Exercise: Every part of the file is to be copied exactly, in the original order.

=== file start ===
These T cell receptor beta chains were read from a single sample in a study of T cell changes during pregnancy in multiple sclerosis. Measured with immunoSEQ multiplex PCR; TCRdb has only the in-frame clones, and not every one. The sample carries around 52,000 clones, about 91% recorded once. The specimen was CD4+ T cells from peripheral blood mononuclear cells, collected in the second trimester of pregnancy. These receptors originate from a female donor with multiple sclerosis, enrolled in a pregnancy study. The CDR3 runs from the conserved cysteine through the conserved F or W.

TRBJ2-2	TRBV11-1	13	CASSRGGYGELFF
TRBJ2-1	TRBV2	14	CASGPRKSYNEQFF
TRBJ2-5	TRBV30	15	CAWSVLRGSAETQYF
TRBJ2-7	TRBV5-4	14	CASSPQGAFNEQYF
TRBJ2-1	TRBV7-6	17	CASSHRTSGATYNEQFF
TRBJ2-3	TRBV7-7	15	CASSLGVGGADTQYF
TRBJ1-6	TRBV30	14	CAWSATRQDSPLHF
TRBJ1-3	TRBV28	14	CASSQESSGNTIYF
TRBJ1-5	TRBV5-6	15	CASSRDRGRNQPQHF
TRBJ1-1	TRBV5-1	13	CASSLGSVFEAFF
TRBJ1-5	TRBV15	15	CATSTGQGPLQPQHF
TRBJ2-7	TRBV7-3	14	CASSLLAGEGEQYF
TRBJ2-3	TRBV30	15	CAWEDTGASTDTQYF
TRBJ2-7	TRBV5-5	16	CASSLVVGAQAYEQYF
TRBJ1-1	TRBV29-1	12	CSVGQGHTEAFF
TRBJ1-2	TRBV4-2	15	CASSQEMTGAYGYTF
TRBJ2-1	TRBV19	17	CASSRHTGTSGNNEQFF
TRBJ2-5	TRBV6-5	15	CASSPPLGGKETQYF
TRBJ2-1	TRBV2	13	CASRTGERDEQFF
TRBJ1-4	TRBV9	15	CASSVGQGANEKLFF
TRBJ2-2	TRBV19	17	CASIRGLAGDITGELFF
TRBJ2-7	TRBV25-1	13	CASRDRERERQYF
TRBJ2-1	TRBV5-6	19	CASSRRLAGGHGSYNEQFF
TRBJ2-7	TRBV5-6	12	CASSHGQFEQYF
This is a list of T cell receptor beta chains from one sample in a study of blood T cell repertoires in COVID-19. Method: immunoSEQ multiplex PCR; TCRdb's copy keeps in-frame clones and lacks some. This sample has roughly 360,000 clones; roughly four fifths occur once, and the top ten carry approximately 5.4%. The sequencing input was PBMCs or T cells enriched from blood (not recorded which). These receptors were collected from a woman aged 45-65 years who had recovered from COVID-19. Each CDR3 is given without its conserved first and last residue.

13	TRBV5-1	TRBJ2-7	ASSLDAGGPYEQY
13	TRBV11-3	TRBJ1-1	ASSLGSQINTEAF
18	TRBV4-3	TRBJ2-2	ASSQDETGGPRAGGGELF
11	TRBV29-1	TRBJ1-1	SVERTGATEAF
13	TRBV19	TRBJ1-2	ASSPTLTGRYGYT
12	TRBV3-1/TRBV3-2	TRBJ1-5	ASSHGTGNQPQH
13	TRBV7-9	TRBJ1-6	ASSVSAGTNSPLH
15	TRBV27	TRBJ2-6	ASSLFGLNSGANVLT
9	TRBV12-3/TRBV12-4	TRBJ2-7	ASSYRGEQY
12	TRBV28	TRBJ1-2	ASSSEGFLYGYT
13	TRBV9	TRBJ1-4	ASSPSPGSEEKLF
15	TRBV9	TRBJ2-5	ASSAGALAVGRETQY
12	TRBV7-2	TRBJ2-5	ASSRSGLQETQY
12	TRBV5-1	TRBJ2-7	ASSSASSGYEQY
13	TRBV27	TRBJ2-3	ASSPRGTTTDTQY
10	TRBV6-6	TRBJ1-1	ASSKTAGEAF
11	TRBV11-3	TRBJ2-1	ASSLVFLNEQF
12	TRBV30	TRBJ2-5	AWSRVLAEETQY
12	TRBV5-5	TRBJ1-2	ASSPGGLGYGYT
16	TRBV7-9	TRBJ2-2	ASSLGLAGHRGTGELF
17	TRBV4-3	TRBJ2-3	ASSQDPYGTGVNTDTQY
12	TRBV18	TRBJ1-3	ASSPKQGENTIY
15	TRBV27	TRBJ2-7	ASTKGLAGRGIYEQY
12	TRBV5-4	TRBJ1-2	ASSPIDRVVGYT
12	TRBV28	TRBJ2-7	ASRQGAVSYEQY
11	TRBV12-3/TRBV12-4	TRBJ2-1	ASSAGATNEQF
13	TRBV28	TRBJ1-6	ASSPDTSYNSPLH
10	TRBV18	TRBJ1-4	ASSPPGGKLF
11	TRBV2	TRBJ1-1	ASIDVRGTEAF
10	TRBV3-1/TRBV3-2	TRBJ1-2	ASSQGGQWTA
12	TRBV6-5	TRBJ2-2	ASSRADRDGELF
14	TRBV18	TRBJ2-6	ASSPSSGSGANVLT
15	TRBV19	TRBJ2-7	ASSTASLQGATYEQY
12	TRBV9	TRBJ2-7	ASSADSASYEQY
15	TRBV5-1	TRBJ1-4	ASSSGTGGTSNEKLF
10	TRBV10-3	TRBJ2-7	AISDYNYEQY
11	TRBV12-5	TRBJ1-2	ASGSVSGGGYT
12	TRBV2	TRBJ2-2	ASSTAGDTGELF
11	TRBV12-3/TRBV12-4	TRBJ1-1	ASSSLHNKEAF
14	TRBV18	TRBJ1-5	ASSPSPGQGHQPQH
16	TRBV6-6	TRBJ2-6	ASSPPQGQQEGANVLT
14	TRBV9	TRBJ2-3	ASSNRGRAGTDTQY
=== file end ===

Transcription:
These T cell receptor beta chains were read from a single sample in a study of T cell changes during pregnancy in multiple sclerosis. Measured with immunoSEQ multiplex PCR; TCRdb has only the in-frame clones, and not every one. The sample carries around 52,000 clones, about 91% recorded once. The specimen was CD4+ T cells from peripheral blood mononuclear cells, collected in the second trimester of pregnancy. These receptors originate from a female donor with multiple sclerosis, enrolled in a pregnancy study. The CDR3 runs from the conserved cysteine through the conserved F or W.

TRBJ2-2	TRBV11-1	13	CASSRGGYGELFF
TRBJ2-1	TRBV2	14	CASGPRKSYNEQFF
TRBJ2-5	TRBV30	15	CAWSVLRGSAETQYF
TRBJ2-7	TRBV5-4	14	CASSPQGAFNEQYF
TRBJ2-1	TRBV7-6	17	CASSHRTSGATYNEQFF
TRBJ2-3	TRBV7-7	15	CASSLGVGGADTQYF
TRBJ1-6	TRBV30	14	CAWSATRQDSPLHF
TRBJ1-3	TRBV28	14	CASSQESSGNTIYF
TRBJ1-5	TRBV5-6	15	CASSRDRGRNQPQHF
TRBJ1-1	TRBV5-1	13	CASSLGSVFEAFF
TRBJ1-5	TRBV15	15	CATSTGQGPLQPQHF
TRBJ2-7	TRBV7-3	14	CASSLLAGEGEQYF
TRBJ2-3	TRBV30	15	CAWEDTGASTDTQYF
TRBJ2-7	TRBV5-5	16	CASSLVVGAQAYEQYF
TRBJ1-1	TRBV29-1	12	CSVGQGHTEAFF
TRBJ1-2	TRBV4-2	15	CASSQEMTGAYGYTF
TRBJ2-1	TRBV19	17	CASSRHTGTSGNNEQFF
TRBJ2-5	TRBV6-5	15	CASSPPLGGKETQYF
TRBJ2-1	TRBV2	13	CASRTGERDEQFF
TRBJ1-4	TRBV9	15	CASSVGQGANEKLFF
TRBJ2-2	TRBV19	17	CASIRGLAGDITGELFF
TRBJ2-7	TRBV25-1	13	CASRDRERERQYF
TRBJ2-1	TRBV5-6	19	CASSRRLAGGHGSYNEQFF
TRBJ2-7	TRBV5-6	12	CASSHGQFEQYF
This is a list of T cell receptor beta chains from one sample in a study of blood T cell repertoires in COVID-19. Method: immunoSEQ multiplex PCR; TCRdb's copy keeps in-frame clones and lacks some. This sample has roughly 360,000 clones; roughly four fifths occur once, and the top ten carry approximately 5.4%. The sequencing input was PBMCs or T cells enriched from blood (not recorded which). These receptors were collected from a woman aged 45-65 years who had recovered from COVID-19. Each CDR3 is given without its conserved first and last residue.

13	TRBV5-1	TRBJ2-7	ASSLDAGGPYEQY
13	TRBV11-3	TRBJ1-1	ASSLGSQINTEAF
18	TRBV4-3	TRBJ2-2	ASSQDETGGPRAGGGELF
11	TRBV29-1	TRBJ1-1	SVERTGATEAF
13	TRBV19	TRBJ1-2	ASSPTLTGRYGYT
12	TRBV3-1/TRBV3-2	TRBJ1-5	ASSHGTGNQPQH
13	TRBV7-9	TRBJ1-6	ASSVSAGTNSPLH
15	TRBV27	TRBJ2-6	ASSLFGLNSGANVLT
9	TRBV12-3/TRBV12-4	TRBJ2-7	ASSYRGEQY
12	TRBV28	TRBJ1-2	ASSSEGFLYGYT
13	TRBV9	TRBJ1-4	ASSPSPGSEEKLF
15	TRBV9	TRBJ2-5	ASSAGALAVGRETQY
12	TRBV7-2	TRBJ2-5	ASSRSGLQETQY
12	TRBV5-1	TRBJ2-7	ASSSASSGYEQY
13	TRBV27	TRBJ2-3	ASSPRGTTTDTQY
10	TRBV6-6	TRBJ1-1	ASSKTAGEAF
11	TRBV11-3	TRBJ2-1	ASSLVFLNEQF
12	TRBV30	TRBJ2-5	AWSRVLAEETQY
12	TRBV5-5	TRBJ1-2	ASSPGGLGYGYT
16	TRBV7-9	TRBJ2-2	ASSLGLAGHRGTGELF
17	TRBV4-3	TRBJ2-3	ASSQDPYGTGVNTDTQY
12	TRBV18	TRBJ1-3	ASSPKQGENTIY
15	TRBV27	TRBJ2-7	ASTKGLAGRGIYEQY
12	TRBV5-4	TRBJ1-2	ASSPIDRVVGYT
12	TRBV28	TRBJ2-7	ASRQGAVSYEQY
11	TRBV12-3/TRBV12-4	TRBJ2-1	ASSAGATNEQF
13	TRBV28	TRBJ1-6	ASSPDTSYNSPLH
10	TRBV18	TRBJ1-4	ASSPPGGKLF
11	TRBV2	TRBJ1-1	ASIDVRGTEAF
10	TRBV3-1/TRBV3-2	TRBJ1-2	ASSQGGQWTA
12	TRBV6-5	TRBJ2-2	ASSRADRDGELF
14	TRBV18	TRBJ2-6	ASSPSSGSGANVLT
15	TRBV19	TRBJ2-7	ASSTASLQGATYEQY
12	TRBV9	TRBJ2-7	ASSADSASYEQY
15	TRBV5-1	TRBJ1-4	ASSSGTGGTSNEKLF
10	TRBV10-3	TRBJ2-7	AISDYNYEQY
11	TRBV12-5	TRBJ1-2	ASGSVSGGGYT
12	TRBV2	TRBJ2-2	ASSTAGDTGELF
11	TRBV12-3/TRBV12-4	TRBJ1-1	ASSSLHNKEAF
14	TRBV18	TRBJ1-5	ASSPSPGQGHQPQH
16	TRBV6-6	TRBJ2-6	ASSPPQGQQEGANVLT
14	TRBV9	TRBJ2-3	ASSNRGRAGTDTQY